The Seattle Kraken simply continued playing to their identity in the 3-1 Game-1 playoff victory over the Colorado Avalanche on Tuesday night. They tallied their goals at even strength, they led the NHL in 5-on-5 scoring this season, they picked up goals from a variety of sources, in this case Eeli Tolvanen, Alexander Wennberg, and Morgan Geekie, and they created havoc on the forecheck and officially outhit the Avalanche 40-29.
When asked on a Denver sports-talk radio show on Thursday morning whether or not the Kraken could pull it off again in Game-2, I had to answer, ‘but of course’.
The hosts wondered whether or not the Kraken could play any better. In hearing from Seattle head coach Dave Hakstol over the last 36 hours, there’s no doubt his team can improve. He insists his club has plenty to clean up and a lot more to give.
The bigger question involves just how much the Avalanche will improve in Game-2. They weren’t at their best in Game-1, a concept staunchly shared by their head coach Jared Bednar.
Yet how much of their game being a “bit off” came down to the problems the Kraken were creating?
Thought provoking questions, but ones that are very difficult to answer until we see the drop of the puck.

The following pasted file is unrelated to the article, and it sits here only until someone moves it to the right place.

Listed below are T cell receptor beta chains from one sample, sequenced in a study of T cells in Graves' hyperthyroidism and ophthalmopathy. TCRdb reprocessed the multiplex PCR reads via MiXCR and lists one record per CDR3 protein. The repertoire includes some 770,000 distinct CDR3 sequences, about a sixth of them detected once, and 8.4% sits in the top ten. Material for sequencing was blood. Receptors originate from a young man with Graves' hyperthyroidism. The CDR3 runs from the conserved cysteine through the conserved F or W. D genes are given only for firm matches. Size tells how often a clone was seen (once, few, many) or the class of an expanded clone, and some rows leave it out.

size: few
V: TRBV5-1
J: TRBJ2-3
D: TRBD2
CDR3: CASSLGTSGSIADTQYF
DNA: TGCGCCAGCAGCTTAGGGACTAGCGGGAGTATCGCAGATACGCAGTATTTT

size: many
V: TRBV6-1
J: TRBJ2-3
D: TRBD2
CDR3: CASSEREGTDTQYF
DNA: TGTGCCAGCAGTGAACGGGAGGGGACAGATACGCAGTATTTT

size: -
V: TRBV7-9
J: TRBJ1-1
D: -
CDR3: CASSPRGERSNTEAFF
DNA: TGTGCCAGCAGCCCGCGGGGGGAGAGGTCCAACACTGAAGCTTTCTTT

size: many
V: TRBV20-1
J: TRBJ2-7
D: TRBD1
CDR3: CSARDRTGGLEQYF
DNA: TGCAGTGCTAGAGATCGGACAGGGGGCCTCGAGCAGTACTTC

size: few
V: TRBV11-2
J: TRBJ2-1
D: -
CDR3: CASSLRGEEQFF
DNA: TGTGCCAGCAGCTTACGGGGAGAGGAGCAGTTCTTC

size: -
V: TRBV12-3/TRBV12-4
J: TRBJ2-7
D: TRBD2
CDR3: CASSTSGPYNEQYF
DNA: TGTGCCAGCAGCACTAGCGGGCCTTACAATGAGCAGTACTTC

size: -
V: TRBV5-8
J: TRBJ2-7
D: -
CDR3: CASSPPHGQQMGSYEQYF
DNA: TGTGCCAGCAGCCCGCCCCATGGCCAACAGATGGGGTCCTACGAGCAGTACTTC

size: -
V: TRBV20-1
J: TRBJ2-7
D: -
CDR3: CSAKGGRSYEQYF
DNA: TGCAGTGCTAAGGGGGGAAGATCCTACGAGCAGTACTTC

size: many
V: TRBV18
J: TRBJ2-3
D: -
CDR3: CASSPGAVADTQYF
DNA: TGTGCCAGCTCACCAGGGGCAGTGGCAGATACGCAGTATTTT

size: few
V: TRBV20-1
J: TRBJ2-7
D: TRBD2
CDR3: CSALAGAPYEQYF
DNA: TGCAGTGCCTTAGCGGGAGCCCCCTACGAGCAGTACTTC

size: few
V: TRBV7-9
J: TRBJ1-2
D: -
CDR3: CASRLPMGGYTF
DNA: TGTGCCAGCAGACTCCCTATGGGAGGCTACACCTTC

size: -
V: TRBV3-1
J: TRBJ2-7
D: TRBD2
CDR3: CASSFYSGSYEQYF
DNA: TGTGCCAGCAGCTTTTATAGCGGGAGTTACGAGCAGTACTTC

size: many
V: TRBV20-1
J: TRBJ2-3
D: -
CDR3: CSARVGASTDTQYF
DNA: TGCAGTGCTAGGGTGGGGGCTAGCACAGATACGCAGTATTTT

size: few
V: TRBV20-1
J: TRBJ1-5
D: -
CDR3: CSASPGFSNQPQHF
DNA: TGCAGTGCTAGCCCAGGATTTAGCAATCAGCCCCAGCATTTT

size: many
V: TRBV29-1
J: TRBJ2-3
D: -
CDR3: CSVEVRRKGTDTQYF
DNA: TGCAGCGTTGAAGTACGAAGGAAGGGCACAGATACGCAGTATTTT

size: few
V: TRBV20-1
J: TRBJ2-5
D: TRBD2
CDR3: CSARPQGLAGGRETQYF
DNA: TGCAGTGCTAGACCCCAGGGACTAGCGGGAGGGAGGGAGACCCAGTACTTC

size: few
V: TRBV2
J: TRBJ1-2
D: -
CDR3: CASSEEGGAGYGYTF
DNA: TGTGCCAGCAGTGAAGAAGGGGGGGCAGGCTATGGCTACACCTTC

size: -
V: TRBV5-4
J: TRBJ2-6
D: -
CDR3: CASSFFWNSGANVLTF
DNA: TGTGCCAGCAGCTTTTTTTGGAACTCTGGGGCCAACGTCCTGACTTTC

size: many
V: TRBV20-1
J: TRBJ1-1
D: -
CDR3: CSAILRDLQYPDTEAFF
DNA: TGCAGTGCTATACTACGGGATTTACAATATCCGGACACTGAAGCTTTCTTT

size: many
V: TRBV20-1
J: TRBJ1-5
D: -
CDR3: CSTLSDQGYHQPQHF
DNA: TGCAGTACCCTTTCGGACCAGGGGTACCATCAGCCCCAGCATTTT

Rookie’s First Night
A quick look at the stat line and effort from Seattle Kraken rookie Matty Beniers playing in his first ever Stanley Cup playoff game on Tuesday night.
Much was made of his postseason debut; he was asked about it often leading up to the start of the playoffs.
Beniers played 16:02, pretty much right in line with most of the other Kraken forwards, had one shot-on-goal, one hit, and one blocked shot. He got knocked down hard on a couple of occasions and was dominated in the face-off circle. Beniers won two face-offs and lost nine.
Maybe there was a little bit of shock and awe for the rookie as he found himself in the heat of it all, and maybe the Avalanche did a nice job of shutting down the looks for Seattle’s top line.
I get the sense Beniers will be much improved and he and his linemates a bigger factor in Game-2.
Kraken Road Warriors
Another question I was asked: why are the Kraken so good on the road? It’s another query that raises hypothetical answers for the most part. It’s difficult to put a finger on it. Seattle is 4-and-0 in their last four visits to Denver.
Often times teams with good chemistry play well away from home because they get along well and they’re away from distractions. Yes, referring to family and friends as a ‘distraction’ seems a bit unkind, but some teams simply gel better while out taking care of business.
That’s what roadies ultimately are; business trips. One can assume it means the Kraken are focused, unified, and dedicated to the cause, and being dialed into the hotel, rink, hotel, rink routine brings about business-like results. Remember, for the most part it’s a pretty experienced, mature hockey group.
— Stay tuned, we’ll hear from the morning skates next …